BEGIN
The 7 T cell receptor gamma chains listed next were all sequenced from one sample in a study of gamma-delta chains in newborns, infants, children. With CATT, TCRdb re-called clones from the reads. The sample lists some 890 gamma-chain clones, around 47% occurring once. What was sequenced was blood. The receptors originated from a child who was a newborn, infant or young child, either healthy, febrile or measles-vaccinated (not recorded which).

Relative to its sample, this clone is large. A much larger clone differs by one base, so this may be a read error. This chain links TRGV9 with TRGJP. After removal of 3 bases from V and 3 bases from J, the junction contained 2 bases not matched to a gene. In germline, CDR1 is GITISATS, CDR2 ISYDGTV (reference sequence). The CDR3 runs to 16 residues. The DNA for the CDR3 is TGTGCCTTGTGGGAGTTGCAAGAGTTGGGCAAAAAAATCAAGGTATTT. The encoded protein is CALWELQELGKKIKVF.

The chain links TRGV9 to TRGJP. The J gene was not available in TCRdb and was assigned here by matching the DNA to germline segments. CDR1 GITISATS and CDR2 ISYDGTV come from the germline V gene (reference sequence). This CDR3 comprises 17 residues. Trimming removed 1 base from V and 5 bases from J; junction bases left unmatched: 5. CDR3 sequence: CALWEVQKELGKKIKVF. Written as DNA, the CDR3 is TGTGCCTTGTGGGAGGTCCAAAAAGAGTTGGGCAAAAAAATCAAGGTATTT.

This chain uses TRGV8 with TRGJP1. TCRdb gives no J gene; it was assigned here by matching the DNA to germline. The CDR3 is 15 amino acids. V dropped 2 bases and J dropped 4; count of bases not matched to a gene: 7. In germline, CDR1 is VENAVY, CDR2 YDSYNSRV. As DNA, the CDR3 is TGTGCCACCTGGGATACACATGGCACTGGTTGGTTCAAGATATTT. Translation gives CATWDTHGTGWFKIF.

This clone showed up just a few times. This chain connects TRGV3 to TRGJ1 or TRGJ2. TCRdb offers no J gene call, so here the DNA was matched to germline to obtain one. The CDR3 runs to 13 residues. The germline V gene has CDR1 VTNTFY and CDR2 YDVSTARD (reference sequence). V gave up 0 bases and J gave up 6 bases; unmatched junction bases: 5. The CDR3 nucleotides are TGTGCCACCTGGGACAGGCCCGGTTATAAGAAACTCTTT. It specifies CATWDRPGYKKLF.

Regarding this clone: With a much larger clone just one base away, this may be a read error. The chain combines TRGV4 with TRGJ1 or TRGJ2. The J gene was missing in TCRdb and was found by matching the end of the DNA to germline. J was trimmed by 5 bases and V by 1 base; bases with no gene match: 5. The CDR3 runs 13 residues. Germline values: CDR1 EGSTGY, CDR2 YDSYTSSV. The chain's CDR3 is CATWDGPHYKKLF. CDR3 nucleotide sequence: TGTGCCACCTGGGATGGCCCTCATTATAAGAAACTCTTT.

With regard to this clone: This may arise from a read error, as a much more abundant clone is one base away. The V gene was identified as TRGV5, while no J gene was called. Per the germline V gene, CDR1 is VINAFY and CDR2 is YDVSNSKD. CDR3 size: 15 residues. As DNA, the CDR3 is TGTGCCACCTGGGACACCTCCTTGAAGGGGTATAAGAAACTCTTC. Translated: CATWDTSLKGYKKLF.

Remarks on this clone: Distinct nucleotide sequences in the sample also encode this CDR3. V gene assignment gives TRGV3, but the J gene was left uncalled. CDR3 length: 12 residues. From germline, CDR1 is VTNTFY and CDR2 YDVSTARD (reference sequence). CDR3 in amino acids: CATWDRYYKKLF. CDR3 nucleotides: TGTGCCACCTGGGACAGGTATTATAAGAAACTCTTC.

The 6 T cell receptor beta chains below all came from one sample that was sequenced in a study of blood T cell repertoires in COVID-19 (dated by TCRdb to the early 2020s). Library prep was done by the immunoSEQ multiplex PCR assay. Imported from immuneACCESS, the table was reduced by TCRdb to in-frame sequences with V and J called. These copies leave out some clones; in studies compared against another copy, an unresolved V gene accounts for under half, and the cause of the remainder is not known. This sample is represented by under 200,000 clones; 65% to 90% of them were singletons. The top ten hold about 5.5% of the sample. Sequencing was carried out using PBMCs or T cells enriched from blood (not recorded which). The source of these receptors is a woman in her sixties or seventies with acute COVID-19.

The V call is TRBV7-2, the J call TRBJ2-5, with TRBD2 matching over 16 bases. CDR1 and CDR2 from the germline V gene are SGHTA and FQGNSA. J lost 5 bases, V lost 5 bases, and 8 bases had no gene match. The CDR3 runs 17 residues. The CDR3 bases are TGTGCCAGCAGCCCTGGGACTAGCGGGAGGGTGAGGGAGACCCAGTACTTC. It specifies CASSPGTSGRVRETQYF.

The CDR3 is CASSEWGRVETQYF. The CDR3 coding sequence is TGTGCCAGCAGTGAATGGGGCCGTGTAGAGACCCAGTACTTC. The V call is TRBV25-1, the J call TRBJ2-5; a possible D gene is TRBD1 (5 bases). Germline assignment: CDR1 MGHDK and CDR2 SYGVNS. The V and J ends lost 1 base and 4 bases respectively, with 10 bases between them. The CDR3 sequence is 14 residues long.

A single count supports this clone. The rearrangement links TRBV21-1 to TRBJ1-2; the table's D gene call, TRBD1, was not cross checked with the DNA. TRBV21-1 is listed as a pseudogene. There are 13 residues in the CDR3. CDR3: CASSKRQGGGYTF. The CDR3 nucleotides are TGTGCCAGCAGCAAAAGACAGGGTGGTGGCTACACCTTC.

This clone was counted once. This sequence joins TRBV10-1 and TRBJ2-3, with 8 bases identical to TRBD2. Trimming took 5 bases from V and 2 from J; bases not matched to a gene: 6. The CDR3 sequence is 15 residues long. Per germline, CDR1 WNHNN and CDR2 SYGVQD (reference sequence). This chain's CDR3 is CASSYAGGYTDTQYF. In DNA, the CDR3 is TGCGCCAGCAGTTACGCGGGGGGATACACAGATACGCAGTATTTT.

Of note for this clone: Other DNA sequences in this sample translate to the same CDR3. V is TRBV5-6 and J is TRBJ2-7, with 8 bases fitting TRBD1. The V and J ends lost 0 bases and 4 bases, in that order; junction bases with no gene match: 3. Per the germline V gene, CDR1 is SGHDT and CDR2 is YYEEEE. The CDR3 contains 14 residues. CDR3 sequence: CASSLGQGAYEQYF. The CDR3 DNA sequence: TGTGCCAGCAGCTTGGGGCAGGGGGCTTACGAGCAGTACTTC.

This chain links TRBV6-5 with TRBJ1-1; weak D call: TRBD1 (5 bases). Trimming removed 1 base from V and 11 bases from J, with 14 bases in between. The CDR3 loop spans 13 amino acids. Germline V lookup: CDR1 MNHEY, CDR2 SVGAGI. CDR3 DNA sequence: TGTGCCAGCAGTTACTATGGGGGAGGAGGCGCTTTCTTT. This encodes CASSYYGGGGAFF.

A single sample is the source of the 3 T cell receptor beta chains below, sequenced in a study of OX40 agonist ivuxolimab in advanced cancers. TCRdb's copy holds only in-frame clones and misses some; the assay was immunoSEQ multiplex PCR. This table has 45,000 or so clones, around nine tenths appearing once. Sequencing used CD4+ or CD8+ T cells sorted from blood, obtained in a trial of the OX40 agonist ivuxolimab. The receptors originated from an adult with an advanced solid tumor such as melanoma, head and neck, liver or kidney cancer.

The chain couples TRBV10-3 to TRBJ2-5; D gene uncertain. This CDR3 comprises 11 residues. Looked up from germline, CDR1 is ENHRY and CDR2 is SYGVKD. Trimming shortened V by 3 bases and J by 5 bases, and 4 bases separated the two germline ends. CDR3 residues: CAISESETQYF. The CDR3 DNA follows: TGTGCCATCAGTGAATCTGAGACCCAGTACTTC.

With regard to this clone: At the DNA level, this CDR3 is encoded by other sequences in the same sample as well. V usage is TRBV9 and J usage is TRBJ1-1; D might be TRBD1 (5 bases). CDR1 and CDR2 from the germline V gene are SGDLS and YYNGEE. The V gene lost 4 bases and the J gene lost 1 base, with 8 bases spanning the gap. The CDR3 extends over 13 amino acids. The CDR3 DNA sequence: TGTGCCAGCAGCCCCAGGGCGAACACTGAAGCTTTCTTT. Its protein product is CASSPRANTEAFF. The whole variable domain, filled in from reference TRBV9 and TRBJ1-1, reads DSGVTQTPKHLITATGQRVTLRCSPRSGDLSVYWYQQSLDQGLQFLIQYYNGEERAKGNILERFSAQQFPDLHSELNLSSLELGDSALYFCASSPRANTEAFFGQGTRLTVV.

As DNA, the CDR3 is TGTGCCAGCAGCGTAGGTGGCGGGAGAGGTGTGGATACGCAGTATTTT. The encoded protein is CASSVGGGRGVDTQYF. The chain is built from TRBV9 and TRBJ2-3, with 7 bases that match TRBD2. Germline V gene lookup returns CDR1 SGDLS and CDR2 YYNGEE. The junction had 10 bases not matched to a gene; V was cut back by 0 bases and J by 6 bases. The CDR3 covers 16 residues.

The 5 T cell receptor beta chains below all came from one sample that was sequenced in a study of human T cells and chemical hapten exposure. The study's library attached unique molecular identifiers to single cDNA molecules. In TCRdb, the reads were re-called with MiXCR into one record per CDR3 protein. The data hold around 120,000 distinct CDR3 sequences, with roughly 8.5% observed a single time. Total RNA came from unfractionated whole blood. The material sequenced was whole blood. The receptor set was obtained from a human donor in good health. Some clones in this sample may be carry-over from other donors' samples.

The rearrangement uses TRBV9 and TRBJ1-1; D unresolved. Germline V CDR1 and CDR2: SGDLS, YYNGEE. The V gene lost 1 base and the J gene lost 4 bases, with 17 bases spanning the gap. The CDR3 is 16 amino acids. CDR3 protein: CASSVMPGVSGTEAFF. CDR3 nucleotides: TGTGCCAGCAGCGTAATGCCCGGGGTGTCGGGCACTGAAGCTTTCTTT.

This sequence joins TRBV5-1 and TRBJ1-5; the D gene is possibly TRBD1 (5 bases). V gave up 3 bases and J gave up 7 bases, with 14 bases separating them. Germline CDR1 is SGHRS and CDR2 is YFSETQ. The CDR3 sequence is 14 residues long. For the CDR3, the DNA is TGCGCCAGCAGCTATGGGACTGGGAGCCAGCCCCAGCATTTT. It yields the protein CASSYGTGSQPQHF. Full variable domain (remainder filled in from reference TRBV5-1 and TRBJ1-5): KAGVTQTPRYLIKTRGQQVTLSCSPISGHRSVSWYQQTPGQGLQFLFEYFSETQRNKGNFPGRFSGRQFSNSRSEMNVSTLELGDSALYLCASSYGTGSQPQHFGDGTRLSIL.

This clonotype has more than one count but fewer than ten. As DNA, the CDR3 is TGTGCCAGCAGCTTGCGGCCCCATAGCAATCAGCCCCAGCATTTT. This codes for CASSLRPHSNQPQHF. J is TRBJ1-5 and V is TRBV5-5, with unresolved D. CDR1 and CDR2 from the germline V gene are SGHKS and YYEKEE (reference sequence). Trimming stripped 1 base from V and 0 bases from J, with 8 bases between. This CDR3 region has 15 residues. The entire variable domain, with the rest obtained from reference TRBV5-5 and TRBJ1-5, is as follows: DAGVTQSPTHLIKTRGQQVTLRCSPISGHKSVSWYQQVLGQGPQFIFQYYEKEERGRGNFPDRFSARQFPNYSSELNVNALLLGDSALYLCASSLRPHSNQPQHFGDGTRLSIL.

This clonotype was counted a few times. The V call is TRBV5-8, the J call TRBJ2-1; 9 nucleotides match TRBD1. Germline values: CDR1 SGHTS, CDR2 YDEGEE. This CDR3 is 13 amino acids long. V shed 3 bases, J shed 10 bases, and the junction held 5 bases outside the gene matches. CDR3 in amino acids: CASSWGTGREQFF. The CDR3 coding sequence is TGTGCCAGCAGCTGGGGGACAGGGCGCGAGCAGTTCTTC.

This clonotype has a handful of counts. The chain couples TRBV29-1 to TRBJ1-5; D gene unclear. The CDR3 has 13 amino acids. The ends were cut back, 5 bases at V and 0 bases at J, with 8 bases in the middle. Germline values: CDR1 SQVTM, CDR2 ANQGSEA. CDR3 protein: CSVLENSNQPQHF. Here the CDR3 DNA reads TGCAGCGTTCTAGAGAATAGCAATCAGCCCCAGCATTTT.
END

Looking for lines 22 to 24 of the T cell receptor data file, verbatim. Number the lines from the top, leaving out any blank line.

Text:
This sequence joins TRBV5-1 and TRBJ1-5; the D gene is possibly TRBD1 (5 bases). V gave up 3 bases and J gave up 7 bases, with 14 bases separating them. Germline CDR1 is SGHRS and CDR2 is YFSETQ. The CDR3 sequence is 14 residues long. For the CDR3, the DNA is TGCGCCAGCAGCTATGGGACTGGGAGCCAGCCCCAGCATTTT. It yields the protein CASSYGTGSQPQHF. Full variable domain (remainder filled in from reference TRBV5-1 and TRBJ1-5): KAGVTQTPRYLIKTRGQQVTLSCSPISGHRSVSWYQQTPGQGLQFLFEYFSETQRNKGNFPGRFSGRQFSNSRSEMNVSTLELGDSALYLCASSYGTGSQPQHFGDGTRLSIL.

This clonotype has more than one count but fewer than ten. As DNA, the CDR3 is TGTGCCAGCAGCTTGCGGCCCCATAGCAATCAGCCCCAGCATTTT. This codes for CASSLRPHSNQPQHF. J is TRBJ1-5 and V is TRBV5-5, with unresolved D. CDR1 and CDR2 from the germline V gene are SGHKS and YYEKEE (reference sequence). Trimming stripped 1 base from V and 0 bases from J, with 8 bases between. This CDR3 region has 15 residues. The entire variable domain, with the rest obtained from reference TRBV5-5 and TRBJ1-5, is as follows: DAGVTQSPTHLIKTRGQQVTLRCSPISGHKSVSWYQQVLGQGPQFIFQYYEKEERGRGNFPDRFSARQFPNYSSELNVNALLLGDSALYLCASSLRPHSNQPQHFGDGTRLSIL.

This clonotype was counted a few times. The V call is TRBV5-8, the J call TRBJ2-1; 9 nucleotides match TRBD1. Germline values: CDR1 SGHTS, CDR2 YDEGEE. This CDR3 is 13 amino acids long. V shed 3 bases, J shed 10 bases, and the junction held 5 bases outside the gene matches. CDR3 in amino acids: CASSWGTGREQFF. The CDR3 coding sequence is TGTGCCAGCAGCTGGGGGACAGGGCGCGAGCAGTTCTTC.